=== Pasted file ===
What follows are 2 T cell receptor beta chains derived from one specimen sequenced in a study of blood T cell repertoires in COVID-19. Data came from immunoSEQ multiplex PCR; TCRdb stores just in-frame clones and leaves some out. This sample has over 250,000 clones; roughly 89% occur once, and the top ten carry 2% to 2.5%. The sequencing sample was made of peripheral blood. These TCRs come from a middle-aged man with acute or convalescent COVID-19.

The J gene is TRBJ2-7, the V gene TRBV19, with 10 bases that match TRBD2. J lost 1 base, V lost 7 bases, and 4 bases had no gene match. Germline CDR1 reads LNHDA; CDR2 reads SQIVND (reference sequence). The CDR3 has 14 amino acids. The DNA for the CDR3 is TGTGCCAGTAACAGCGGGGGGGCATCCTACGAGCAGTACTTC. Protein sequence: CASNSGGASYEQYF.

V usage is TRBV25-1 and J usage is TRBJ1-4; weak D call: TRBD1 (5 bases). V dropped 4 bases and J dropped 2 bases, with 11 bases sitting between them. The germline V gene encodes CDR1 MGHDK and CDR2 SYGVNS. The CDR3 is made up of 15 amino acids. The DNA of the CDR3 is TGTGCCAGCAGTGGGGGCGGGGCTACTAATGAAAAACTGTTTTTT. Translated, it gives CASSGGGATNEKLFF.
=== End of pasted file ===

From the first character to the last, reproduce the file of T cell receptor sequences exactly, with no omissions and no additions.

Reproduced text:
What follows are 2 T cell receptor beta chains derived from one specimen sequenced in a study of blood T cell repertoires in COVID-19. Data came from immunoSEQ multiplex PCR; TCRdb stores just in-frame clones and leaves some out. This sample has over 250,000 clones; roughly 89% occur once, and the top ten carry 2% to 2.5%. The sequencing sample was made of peripheral blood. These TCRs come from a middle-aged man with acute or convalescent COVID-19.

The J gene is TRBJ2-7, the V gene TRBV19, with 10 bases that match TRBD2. J lost 1 base, V lost 7 bases, and 4 bases had no gene match. Germline CDR1 reads LNHDA; CDR2 reads SQIVND (reference sequence). The CDR3 has 14 amino acids. The DNA for the CDR3 is TGTGCCAGTAACAGCGGGGGGGCATCCTACGAGCAGTACTTC. Protein sequence: CASNSGGASYEQYF.

V usage is TRBV25-1 and J usage is TRBJ1-4; weak D call: TRBD1 (5 bases). V dropped 4 bases and J dropped 2 bases, with 11 bases sitting between them. The germline V gene encodes CDR1 MGHDK and CDR2 SYGVNS. The CDR3 is made up of 15 amino acids. The DNA of the CDR3 is TGTGCCAGCAGTGGGGGCGGGGCTACTAATGAAAAACTGTTTTTT. Translated, it gives CASSGGGATNEKLFF.